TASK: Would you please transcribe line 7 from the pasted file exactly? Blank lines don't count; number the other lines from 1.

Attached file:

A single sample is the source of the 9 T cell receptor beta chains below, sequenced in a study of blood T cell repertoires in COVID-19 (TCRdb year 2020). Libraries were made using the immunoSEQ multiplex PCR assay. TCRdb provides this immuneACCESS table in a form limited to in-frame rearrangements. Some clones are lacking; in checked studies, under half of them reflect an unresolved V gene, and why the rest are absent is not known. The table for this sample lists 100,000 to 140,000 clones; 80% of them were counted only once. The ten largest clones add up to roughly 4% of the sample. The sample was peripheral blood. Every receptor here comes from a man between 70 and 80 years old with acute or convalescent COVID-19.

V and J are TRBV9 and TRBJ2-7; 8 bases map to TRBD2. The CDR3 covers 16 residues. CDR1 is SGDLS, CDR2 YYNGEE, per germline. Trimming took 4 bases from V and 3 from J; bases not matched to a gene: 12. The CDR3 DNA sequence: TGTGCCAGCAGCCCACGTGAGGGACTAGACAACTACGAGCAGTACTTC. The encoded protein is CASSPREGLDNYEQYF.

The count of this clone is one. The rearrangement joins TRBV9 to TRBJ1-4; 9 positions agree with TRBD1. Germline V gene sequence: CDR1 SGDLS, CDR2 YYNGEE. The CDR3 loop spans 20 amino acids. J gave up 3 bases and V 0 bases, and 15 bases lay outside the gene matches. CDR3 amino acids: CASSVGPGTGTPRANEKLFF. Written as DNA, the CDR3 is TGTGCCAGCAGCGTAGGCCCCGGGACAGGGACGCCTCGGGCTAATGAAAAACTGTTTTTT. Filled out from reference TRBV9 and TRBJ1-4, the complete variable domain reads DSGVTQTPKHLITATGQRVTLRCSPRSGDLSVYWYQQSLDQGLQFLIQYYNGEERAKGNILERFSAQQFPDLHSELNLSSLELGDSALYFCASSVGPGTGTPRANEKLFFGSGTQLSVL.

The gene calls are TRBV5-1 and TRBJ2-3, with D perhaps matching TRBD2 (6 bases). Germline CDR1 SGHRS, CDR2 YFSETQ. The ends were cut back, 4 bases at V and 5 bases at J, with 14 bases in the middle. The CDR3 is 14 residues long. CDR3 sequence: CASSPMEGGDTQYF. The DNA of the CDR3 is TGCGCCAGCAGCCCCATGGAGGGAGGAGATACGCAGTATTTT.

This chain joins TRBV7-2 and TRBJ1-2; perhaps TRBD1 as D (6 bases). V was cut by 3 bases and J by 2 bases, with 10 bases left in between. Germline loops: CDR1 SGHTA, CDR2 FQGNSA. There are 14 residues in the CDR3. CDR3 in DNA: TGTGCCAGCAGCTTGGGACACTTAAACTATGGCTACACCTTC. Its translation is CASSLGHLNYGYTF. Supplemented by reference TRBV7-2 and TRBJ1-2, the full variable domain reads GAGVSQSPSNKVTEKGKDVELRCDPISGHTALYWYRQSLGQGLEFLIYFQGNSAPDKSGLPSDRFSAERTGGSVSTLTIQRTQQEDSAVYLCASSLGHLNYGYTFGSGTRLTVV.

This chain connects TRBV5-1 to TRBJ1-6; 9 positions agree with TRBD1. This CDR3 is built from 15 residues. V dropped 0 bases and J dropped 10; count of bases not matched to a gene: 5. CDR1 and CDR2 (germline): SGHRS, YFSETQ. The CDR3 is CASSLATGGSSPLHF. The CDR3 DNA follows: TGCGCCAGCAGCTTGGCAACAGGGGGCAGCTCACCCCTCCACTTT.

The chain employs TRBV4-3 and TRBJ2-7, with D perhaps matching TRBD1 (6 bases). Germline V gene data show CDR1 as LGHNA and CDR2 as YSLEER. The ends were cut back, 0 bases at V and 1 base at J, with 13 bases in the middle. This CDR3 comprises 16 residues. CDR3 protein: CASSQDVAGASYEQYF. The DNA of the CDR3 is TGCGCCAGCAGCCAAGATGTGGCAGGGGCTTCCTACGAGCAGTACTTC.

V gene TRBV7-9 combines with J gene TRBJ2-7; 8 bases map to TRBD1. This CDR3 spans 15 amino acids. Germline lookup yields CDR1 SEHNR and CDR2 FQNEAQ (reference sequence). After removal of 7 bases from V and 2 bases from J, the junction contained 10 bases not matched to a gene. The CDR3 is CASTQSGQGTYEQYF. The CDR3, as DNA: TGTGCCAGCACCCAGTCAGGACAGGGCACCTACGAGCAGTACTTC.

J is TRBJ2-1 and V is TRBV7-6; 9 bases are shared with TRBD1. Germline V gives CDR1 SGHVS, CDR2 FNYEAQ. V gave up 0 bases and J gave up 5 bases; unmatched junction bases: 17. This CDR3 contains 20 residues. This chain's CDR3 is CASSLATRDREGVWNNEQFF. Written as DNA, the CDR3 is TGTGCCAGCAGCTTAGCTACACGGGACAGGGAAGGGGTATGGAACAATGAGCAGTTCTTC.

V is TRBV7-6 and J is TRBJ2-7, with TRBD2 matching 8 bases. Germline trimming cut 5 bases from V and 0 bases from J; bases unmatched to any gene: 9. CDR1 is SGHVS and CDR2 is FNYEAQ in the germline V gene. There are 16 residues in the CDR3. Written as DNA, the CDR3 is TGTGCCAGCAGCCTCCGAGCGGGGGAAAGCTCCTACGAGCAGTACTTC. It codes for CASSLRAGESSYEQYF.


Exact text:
The chain employs TRBV4-3 and TRBJ2-7, with D perhaps matching TRBD1 (6 bases). Germline V gene data show CDR1 as LGHNA and CDR2 as YSLEER. The ends were cut back, 0 bases at V and 1 base at J, with 13 bases in the middle. This CDR3 comprises 16 residues. CDR3 protein: CASSQDVAGASYEQYF. The DNA of the CDR3 is TGCGCCAGCAGCCAAGATGTGGCAGGGGCTTCCTACGAGCAGTACTTC.